“Rich people are insensitive.” “Rich people are selfish.” “Rich people don’t have to work hard.”
These beliefs and stereotypes pop up on the regular, but why? And how do these belief systems affect our own wealth?
Personal finance expert Farnoosh Torabi delved into these questions on episode 116 of her podcast “So Money,” featuring financial psychologist, author, and certified financial planner Dr. Brad Klontz, whose latest research has focused on the wealthy.
This general sentiment of hostility toward the wealthy likely plants itself early on in childhood, Klontz says. He wrote in a 2014 blog post:
If you carry the core belief that money is bad and rich people are evil, chances are you came by it honestly. At some point in your life you learned, either through instruction from adults, or through direct experience, that someone wealthier than you engaged in some nefarious behaviour …
Therein lays the problem. The fact is that some people do take advantage of others on their way to accumulating wealth … However, when this stereotype is applied to all wealthy people, and money is seen as bad in itself, it can become self-limiting.
Ironically, in his research, Klontz found that people who have strong anti-rich beliefs also tend to have a strong desire to be wealthy.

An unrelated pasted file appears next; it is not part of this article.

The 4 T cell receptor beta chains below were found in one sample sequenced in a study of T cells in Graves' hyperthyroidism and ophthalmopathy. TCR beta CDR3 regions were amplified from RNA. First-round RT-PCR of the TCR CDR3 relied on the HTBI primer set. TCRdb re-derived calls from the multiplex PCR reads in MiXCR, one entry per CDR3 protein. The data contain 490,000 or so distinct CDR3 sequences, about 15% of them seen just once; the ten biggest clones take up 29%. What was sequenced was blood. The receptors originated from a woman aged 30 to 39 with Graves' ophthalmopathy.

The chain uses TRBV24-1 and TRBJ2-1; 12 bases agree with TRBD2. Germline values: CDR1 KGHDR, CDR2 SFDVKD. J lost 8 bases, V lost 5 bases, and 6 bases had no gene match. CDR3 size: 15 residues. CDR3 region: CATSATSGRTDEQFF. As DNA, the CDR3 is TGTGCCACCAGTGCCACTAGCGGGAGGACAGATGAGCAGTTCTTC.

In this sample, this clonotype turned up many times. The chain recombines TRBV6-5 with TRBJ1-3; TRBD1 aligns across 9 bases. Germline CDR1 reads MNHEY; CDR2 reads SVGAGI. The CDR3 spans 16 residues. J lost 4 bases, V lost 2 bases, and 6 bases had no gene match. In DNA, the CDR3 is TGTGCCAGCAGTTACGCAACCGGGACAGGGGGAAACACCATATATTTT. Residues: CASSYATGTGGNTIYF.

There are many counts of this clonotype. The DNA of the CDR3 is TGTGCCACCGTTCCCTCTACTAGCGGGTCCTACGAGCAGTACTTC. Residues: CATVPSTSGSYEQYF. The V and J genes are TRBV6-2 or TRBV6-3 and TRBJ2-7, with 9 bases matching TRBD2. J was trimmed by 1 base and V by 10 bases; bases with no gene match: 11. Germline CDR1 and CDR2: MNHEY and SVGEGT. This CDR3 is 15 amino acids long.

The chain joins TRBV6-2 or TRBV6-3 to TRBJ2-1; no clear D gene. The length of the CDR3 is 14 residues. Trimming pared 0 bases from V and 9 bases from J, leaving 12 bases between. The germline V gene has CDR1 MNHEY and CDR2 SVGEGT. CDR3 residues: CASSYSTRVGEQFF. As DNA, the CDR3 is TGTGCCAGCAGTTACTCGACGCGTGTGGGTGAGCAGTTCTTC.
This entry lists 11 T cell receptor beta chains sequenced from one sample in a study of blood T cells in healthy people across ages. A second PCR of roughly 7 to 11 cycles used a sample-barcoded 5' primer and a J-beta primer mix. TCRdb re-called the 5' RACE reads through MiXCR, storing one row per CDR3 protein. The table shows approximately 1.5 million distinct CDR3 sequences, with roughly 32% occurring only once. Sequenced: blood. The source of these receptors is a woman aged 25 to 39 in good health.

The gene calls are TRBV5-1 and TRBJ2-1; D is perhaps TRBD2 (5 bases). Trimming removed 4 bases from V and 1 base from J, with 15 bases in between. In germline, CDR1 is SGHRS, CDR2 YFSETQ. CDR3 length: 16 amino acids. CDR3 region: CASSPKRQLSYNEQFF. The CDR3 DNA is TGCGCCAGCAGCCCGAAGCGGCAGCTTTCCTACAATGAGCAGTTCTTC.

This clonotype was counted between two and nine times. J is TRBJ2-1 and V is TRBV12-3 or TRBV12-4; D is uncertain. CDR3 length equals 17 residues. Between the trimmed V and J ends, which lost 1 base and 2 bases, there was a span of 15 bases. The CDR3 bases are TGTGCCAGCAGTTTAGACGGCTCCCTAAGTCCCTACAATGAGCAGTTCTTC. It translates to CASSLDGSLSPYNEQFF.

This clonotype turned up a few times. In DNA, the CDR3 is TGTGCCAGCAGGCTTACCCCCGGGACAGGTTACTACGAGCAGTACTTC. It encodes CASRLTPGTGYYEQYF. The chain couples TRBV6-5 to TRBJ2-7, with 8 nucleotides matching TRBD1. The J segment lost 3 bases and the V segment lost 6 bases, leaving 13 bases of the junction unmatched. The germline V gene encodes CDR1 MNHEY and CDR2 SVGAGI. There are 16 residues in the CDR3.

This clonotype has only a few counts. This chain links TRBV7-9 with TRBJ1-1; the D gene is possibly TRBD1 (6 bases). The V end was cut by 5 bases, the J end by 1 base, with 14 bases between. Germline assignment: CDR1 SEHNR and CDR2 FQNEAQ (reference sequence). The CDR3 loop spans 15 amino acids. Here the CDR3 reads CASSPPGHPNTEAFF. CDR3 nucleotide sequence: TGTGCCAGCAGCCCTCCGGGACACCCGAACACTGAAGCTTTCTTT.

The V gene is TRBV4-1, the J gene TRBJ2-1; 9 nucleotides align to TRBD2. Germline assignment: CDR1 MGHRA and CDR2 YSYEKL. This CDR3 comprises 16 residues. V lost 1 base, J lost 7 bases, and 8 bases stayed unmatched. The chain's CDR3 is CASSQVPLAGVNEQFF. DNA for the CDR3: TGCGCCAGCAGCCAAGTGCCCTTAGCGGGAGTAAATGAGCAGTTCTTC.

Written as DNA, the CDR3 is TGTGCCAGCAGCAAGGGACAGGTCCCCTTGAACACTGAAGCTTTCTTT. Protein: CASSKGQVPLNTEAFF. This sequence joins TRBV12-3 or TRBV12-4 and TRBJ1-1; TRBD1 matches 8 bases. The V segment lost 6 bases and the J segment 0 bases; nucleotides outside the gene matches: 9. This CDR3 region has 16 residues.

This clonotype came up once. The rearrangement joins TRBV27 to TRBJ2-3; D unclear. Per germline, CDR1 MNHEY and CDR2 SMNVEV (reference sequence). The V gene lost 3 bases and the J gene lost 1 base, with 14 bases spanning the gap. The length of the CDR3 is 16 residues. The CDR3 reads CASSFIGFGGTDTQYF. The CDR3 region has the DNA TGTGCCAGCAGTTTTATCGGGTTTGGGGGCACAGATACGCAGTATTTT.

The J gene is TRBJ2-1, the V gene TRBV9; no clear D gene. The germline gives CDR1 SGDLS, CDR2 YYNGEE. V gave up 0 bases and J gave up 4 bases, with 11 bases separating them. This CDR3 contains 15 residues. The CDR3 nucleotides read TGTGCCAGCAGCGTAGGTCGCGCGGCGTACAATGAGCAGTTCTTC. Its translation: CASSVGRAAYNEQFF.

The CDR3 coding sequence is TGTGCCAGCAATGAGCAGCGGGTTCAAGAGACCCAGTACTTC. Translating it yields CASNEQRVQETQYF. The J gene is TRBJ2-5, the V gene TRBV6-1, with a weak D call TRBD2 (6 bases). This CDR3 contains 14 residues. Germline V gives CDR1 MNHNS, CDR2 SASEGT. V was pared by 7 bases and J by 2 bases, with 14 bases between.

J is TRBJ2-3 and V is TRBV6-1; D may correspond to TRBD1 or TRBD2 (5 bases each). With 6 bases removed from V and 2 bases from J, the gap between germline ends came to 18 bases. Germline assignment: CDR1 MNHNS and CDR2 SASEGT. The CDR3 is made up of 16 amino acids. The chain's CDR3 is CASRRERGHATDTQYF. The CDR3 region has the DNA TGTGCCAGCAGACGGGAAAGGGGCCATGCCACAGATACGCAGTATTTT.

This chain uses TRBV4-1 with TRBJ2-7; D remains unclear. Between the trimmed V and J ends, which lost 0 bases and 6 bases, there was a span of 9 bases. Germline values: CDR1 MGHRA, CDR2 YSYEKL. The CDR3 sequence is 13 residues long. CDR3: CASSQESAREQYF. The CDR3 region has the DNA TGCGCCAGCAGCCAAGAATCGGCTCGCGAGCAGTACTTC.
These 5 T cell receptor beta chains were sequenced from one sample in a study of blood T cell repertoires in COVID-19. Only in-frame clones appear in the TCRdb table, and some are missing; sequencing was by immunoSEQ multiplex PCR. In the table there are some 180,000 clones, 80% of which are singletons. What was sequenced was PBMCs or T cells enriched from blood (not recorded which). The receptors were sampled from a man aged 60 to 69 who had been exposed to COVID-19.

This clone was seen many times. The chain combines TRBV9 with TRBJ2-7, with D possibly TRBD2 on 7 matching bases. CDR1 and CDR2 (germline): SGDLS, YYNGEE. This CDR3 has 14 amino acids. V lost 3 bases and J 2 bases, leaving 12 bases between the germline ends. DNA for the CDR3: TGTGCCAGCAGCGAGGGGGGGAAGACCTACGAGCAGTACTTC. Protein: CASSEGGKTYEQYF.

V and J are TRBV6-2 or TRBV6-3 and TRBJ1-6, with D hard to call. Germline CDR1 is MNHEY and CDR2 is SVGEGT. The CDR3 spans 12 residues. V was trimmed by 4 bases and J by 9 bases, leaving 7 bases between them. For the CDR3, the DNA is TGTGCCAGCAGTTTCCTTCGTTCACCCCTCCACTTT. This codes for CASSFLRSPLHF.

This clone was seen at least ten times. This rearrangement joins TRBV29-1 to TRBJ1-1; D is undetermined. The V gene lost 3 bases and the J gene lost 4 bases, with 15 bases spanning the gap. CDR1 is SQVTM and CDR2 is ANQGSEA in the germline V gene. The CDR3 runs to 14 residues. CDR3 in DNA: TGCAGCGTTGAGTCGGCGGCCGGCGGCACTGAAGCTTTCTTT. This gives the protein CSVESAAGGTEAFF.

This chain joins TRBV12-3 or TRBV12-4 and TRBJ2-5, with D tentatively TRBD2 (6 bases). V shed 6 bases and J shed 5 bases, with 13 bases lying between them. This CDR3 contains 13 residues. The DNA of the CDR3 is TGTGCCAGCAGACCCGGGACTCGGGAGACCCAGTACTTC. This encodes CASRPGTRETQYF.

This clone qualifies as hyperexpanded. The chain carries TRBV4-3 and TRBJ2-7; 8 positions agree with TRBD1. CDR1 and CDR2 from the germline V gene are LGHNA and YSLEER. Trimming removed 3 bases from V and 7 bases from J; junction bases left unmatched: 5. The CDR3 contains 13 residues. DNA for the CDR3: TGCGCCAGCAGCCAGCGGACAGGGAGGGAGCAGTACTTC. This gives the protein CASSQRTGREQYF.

He calls this conflict “money ambivalence” — which can quickly become self-limiting and dangerous for your financial health, he warns.
“That conflict internally sets us up to be stuck. It sets us up for failure,” he told Torabi.
If you learned to associate money with greed and selfishness, you’re probably not going to become very wealthy. “The psychological cost would be too high,” he wrote. “It also explains, in part, why many people unconsciously sabotage their financial success, believing that wealth and integrity cannot coexist.”
Klontz recommends challenging your core beliefs around money to avoid hurting your financial success: “Take a close look at your early experiences around money and your resulting beliefs about wealth … See if a more balanced view of money can help you improve your financial health.”